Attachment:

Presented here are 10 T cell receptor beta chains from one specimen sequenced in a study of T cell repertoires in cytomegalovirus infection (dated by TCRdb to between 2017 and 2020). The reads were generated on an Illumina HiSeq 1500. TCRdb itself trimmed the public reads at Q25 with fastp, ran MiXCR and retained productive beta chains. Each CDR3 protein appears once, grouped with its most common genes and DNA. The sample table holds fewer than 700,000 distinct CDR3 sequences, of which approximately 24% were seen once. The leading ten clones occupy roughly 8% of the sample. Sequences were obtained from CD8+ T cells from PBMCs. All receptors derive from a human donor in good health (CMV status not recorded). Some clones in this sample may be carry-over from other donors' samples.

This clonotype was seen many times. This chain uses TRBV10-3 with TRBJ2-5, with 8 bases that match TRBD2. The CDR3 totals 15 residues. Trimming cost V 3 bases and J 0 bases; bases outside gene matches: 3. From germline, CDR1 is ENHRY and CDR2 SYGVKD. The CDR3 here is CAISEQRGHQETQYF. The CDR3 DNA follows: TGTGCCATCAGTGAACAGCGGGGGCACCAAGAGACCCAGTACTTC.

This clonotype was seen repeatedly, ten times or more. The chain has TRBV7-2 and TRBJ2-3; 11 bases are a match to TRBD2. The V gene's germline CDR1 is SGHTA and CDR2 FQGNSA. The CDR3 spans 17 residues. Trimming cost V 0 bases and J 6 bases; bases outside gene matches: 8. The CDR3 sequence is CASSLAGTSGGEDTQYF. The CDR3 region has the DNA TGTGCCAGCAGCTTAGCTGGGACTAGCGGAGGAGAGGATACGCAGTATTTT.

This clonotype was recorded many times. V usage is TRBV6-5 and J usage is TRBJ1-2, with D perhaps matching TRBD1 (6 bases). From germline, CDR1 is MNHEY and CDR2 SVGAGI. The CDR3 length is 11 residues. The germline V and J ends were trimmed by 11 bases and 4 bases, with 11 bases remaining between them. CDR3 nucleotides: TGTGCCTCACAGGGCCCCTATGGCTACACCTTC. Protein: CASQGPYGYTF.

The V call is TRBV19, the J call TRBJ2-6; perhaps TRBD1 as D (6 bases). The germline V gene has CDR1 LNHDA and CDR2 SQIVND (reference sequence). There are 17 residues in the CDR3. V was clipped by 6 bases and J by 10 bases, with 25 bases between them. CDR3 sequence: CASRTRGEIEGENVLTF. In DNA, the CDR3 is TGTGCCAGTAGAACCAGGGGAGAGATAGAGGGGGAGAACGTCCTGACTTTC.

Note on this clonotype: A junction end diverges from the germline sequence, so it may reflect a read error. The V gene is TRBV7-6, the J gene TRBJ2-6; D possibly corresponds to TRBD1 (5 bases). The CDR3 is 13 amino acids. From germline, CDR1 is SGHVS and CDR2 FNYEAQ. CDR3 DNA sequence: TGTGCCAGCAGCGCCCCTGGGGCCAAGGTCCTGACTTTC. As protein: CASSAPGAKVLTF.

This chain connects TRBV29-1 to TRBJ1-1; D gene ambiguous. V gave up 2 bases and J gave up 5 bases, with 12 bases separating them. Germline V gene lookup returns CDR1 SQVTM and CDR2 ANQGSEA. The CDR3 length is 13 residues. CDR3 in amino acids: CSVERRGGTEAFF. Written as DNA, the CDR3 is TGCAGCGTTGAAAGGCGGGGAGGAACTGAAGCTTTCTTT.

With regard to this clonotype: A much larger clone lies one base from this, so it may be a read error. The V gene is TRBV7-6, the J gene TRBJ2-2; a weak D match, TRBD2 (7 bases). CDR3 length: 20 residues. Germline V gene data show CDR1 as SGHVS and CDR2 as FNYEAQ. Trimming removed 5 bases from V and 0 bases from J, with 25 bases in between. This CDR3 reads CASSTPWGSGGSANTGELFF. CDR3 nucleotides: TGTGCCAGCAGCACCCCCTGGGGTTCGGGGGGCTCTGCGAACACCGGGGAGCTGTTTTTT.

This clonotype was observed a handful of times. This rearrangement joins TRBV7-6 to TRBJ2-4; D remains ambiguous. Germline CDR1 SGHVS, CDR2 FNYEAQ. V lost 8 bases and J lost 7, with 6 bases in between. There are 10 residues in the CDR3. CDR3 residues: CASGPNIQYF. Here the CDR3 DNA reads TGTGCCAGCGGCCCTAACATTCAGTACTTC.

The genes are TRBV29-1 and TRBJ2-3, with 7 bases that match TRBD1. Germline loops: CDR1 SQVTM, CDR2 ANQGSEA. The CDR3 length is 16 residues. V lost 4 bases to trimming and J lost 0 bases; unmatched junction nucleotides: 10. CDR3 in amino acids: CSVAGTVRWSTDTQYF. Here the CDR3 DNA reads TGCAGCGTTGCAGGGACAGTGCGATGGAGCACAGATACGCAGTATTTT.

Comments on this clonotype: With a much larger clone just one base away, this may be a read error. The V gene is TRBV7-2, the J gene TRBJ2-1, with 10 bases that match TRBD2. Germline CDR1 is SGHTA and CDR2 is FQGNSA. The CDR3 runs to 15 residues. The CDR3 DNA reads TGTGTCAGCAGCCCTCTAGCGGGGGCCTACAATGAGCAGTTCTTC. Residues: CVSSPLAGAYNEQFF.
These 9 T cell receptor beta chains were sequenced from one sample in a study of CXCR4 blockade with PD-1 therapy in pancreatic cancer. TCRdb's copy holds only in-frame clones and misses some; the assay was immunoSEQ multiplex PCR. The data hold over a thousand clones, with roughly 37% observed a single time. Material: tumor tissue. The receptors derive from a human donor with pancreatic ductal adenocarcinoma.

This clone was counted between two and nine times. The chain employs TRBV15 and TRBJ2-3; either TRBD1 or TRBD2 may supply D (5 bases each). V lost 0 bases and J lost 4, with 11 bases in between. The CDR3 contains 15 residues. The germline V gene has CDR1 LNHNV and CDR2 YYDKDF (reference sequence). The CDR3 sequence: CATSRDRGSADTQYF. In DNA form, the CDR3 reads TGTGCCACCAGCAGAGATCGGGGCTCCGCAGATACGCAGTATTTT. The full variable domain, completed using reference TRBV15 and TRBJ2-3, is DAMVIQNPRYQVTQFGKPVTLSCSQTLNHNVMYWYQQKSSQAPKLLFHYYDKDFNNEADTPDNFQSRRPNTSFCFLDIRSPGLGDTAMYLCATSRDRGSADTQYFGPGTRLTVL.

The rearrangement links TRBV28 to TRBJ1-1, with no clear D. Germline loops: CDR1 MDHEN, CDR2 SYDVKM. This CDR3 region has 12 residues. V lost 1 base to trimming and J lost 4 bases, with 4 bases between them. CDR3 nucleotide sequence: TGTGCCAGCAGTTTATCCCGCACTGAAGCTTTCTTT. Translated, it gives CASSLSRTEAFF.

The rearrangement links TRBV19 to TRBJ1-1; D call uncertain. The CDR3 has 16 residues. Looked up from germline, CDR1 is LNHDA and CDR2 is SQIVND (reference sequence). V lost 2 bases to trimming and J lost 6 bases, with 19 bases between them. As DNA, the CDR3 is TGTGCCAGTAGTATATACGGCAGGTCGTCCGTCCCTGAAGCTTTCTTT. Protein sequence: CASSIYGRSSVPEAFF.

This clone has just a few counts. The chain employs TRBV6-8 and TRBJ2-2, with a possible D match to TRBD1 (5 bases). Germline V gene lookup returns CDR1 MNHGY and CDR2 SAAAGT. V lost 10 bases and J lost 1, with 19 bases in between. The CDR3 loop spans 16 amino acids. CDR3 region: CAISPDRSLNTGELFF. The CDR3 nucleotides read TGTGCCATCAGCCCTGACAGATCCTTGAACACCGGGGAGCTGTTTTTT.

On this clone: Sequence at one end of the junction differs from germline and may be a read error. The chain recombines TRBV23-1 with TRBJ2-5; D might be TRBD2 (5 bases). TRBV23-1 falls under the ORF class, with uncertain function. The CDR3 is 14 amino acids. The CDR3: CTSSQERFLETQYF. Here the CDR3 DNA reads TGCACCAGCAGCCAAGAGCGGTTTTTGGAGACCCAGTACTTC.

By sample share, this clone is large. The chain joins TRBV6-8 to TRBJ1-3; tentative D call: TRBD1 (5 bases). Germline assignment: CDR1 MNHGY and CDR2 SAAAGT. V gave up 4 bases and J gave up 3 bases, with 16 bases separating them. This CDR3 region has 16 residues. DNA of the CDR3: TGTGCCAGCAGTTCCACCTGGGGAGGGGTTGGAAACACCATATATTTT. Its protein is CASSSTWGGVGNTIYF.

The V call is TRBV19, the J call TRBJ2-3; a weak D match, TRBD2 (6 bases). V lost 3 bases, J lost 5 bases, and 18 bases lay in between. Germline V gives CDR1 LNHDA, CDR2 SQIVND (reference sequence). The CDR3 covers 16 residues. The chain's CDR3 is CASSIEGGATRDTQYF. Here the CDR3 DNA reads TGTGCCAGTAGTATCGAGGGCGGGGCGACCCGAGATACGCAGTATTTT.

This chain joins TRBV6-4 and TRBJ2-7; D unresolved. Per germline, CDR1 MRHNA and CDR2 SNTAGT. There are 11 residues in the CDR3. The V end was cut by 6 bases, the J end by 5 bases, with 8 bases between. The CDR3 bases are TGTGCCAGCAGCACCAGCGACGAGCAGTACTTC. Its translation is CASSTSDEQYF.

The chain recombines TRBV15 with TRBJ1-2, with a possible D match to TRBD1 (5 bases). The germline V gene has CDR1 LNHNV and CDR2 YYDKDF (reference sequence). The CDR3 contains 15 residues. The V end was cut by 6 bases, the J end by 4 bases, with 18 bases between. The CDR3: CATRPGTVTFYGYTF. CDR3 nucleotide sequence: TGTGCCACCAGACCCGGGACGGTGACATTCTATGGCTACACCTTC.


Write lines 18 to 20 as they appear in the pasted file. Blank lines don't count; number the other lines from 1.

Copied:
By sample share, this clone is large. The chain joins TRBV6-8 to TRBJ1-3; tentative D call: TRBD1 (5 bases). Germline assignment: CDR1 MNHGY and CDR2 SAAAGT. V gave up 4 bases and J gave up 3 bases, with 16 bases separating them. This CDR3 region has 16 residues. DNA of the CDR3: TGTGCCAGCAGTTCCACCTGGGGAGGGGTTGGAAACACCATATATTTT. Its protein is CASSSTWGGVGNTIYF.

The V call is TRBV19, the J call TRBJ2-3; a weak D match, TRBD2 (6 bases). V lost 3 bases, J lost 5 bases, and 18 bases lay in between. Germline V gives CDR1 LNHDA, CDR2 SQIVND (reference sequence). The CDR3 covers 16 residues. The chain's CDR3 is CASSIEGGATRDTQYF. Here the CDR3 DNA reads TGTGCCAGTAGTATCGAGGGCGGGGCGACCCGAGATACGCAGTATTTT.

This chain joins TRBV6-4 and TRBJ2-7; D unresolved. Per germline, CDR1 MRHNA and CDR2 SNTAGT. There are 11 residues in the CDR3. The V end was cut by 6 bases, the J end by 5 bases, with 8 bases between. The CDR3 bases are TGTGCCAGCAGCACCAGCGACGAGCAGTACTTC. Its translation is CASSTSDEQYF.